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Wolf v. C.B. Richard Ellis Group

October 13, 2010


On appeal from Superior Court of New Jersey, Law Division, Bergen County, Docket No. L-5580-09.

Per curiam.


Argued September 14, 2010

Before Judges Payne, Baxter and Koblitz.

Plaintiff, Walter Wolf, a former employee of defendant, C.B. Richard Ellis (CBRE), a real estate brokerage firm, filed suit against his former employer seeking commissions on real estate transactions with the Snapple Beverage Group (Snapple) (Count One), commissions on a real estate transaction involving Montclair State University (MSU) (Count Two), damages for tortious interference by CBRE with prospective business relationships (Count Three), damages for wrongful discharge (Count Four), and damages resulting from CBRE's breach of its covenant of good faith and fair dealing (Count Five). CBRE moved to dismiss the complaint, arguing that Wolf's commission claims were subject to internal resolution and that the claim of wrongful discharge was subject to arbitration by the American Arbitration Association (AAA). Wolf filed a cross-motion in which he argued that CBRE's motion was actually a premature motion for summary judgment because of its reliance on various documents in addition to Wolf's complaint; that the arbitration that CBRE alleged to have occurred in the matter should be deemed a sham and thus null and void; and that a stay of CBRE's motion should be entered pending completion of discovery.

The motion judge agreed with CBRE's position and dismissed Counts One, Two, Three and Five of Wolf's complaint with prejudice, orally finding that each concerned Wolf's right to commissions, which was a matter subject to internal resolution. The judge granted CBRE's motion to compel arbitration of the wrongful discharge claims contained in Count Four. Wolf has appealed. We reverse and remand for further proceedings.


The record indicates that, on September 14, 1998, as a condition of his employment, Wolf entered into an employment agreement with Insignia/ESG, Inc. (ESG), a real estate broker that CBRE terms its "predecessor." CBRE accepted the agreement after it acquired ESG. The agreement contains terms of relevance to the present dispute that we will discuss later in this opinion.

According to the complaint, in December 2007, Wolf cold-called Snapple to determine its interest in a 220,000-square-foot warehouse building located in Clifton. As the result of that and subsequent calls, Wolf learned of Snapple's interest in leasing a 1,000,000-square-foot distribution center in central New Jersey, and that it was also seeking a national services provider for all of its real estate needs. Wolf informed employees of CBRE's Dallas, Texas office of both business opportunities. However, Wolf was then informed by his New Jersey manager, Ray Sohmers that "the powers to be" no longer wanted plaintiff's active participation in the Snapple opportunities, and that the industrial specialists Wolf had invited to work with him on the assignment were not capable of handling such a large requirement. The prohibition was reinforced in a subsequent meeting with CBRE's New Jersey "Management Team," which included Sohmers, Tom Tucci*fn1 and Patrick Luzzi. In August 2008, CBRE announced that it had obtained the Snapple national account and that the account manager was Seth Kelly, a person whom Wolf had contacted when he became initially aware of the opportunity. Wolf received no commission on the Snapple business.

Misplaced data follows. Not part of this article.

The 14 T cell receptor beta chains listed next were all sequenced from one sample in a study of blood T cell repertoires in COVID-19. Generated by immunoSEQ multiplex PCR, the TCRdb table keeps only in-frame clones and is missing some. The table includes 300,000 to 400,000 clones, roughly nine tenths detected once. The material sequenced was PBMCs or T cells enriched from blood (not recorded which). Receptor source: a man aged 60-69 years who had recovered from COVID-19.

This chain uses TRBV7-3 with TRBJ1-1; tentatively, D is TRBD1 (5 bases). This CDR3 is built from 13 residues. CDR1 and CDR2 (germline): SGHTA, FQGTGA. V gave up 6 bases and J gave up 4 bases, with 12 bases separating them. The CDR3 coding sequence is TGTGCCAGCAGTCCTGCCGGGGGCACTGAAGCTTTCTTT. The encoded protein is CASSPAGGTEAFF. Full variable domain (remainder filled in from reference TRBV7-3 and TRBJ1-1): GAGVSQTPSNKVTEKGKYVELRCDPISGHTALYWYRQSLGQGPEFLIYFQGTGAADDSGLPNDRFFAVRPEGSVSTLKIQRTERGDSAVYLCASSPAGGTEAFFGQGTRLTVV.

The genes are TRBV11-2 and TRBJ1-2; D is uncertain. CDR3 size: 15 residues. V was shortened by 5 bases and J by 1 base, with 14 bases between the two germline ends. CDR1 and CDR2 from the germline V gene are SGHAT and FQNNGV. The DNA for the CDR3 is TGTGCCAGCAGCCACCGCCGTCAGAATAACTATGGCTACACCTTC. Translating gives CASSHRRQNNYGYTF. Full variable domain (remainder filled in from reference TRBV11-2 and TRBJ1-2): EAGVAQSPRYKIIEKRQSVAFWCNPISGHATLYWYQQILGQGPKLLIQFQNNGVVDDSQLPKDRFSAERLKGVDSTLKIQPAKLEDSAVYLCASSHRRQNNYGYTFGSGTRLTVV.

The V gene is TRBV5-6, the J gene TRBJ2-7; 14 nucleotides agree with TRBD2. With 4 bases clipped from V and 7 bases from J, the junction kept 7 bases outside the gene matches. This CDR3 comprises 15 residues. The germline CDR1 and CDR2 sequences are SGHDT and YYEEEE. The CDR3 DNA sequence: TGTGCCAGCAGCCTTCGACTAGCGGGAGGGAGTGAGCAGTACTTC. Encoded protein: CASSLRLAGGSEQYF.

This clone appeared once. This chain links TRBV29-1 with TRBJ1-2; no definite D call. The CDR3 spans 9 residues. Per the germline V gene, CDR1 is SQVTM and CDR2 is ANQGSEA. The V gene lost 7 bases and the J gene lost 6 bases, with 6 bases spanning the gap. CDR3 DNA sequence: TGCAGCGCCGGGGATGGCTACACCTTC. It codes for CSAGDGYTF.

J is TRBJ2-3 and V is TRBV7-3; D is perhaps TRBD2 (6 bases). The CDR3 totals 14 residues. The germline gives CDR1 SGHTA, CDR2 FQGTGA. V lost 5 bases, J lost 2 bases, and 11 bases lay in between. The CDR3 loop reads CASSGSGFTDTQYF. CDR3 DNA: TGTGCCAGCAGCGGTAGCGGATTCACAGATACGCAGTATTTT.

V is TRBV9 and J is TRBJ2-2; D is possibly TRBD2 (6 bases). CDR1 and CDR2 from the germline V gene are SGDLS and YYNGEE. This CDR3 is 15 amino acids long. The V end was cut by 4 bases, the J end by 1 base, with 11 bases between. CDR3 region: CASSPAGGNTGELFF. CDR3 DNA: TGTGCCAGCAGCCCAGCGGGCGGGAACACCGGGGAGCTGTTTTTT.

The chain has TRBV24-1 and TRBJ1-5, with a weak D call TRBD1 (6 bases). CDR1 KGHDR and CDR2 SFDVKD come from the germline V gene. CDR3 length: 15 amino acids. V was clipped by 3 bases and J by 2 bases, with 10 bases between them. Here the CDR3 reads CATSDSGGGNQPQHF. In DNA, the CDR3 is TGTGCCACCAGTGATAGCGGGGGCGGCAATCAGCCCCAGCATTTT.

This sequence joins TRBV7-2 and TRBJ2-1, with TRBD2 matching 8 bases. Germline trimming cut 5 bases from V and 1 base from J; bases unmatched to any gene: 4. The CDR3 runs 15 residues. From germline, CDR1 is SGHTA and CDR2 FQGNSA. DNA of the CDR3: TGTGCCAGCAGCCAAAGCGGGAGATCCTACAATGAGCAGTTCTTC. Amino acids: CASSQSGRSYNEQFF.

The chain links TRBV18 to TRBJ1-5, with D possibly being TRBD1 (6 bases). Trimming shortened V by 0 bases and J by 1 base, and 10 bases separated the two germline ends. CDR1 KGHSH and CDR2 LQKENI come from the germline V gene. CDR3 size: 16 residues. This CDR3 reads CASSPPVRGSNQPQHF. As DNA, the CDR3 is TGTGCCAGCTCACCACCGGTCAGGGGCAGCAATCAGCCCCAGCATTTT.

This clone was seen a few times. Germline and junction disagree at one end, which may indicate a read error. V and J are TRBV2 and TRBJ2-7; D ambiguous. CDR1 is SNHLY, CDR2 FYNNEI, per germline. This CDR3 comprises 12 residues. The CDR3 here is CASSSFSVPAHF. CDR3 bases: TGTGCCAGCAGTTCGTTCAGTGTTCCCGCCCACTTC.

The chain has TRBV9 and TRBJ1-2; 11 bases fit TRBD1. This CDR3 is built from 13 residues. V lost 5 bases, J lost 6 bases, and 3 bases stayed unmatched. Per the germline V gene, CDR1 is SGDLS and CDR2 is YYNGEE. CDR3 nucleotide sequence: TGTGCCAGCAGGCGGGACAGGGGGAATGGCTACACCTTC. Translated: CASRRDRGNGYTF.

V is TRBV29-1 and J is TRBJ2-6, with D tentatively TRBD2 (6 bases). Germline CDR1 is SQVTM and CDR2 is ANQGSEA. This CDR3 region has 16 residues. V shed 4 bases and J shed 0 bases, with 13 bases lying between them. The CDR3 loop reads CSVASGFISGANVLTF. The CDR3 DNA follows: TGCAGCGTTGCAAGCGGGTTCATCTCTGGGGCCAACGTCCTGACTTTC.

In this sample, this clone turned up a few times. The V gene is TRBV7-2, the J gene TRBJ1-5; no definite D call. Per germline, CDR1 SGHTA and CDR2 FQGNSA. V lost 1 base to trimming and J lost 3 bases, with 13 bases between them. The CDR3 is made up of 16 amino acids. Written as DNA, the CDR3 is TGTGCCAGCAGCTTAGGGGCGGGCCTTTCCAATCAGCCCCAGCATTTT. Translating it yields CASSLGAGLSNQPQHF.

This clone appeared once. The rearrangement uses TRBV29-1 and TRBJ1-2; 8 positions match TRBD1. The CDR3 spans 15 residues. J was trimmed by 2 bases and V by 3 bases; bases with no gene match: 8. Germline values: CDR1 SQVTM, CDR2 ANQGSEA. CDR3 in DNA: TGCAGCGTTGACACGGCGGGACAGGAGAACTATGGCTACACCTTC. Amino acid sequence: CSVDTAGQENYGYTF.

Wolf alleged in his complaint that the MSU business opportunity commenced with a cold call to St. Joseph's Medical Center in Paterson to determine its interest in leasing a 200,000 square foot medical office building located in West Paterson. During the twelve months that followed, St. Joseph's advised Wolf that it was seeking to form a joint venture with MSU to form a "new medical/teaching/health facility." As a consequence, CBRE employees, including Wolf, sought to interest the joint venture in a large office building owned by the Hampshire Company in Bloomfield. At about that time, the four CBRE employees involved in the transaction, including Wolf and employees David Sherman and Marc Trevisan, who later left the company, agreed to split any commission earned into four equal shares. Thereafter, St. Joseph's withdrew its participation, but MSU's interest continued. Wolf has alleged that, despite an additional agreement by the four men to split the commission from the MSU lease, with one-fourth to each participant, Sherman and Trevisan took the position that the lease constituted a "new deal" in which Wolf had no participatory interest. As a result, Wolf contacted Sohmers to request his assistance in receiving his share of the commission. Wolf alleges that Sohmers responded on or about November 10, 2008 that Wolf could demand arbitration, but that he would be penalized $5,000 if the arbitration were unsuccessful. Nonetheless, Wolf states that he demanded that arbitration take place. However, according to Wolf, "Defendant never contacted the Plaintiff regarding his claim, never asked for documentation to support his claim, never allowed the Plaintiff to present witnesses or even to speak with the other 'team' members." Further, when Wolf requested that Sherman and Trevisan come to CBRE's Saddle Brook offices to discuss the matter, they refused.

Wolf has alleged additionally:

92. On or about January 22, 2009, the Defendant terminated the Plaintiff;

93. On or about February 2, 2009, the Plaintiff advised the Defendant's New Jersey Management Team that a synopsis should be prepared by the Plaintiff in preparation for arbitration;

94. On or about February 6, 2009, the Defendant's Management Team, by e-mail, advised the Plaintiff that since the Plaintiff was no longer employed by the ...

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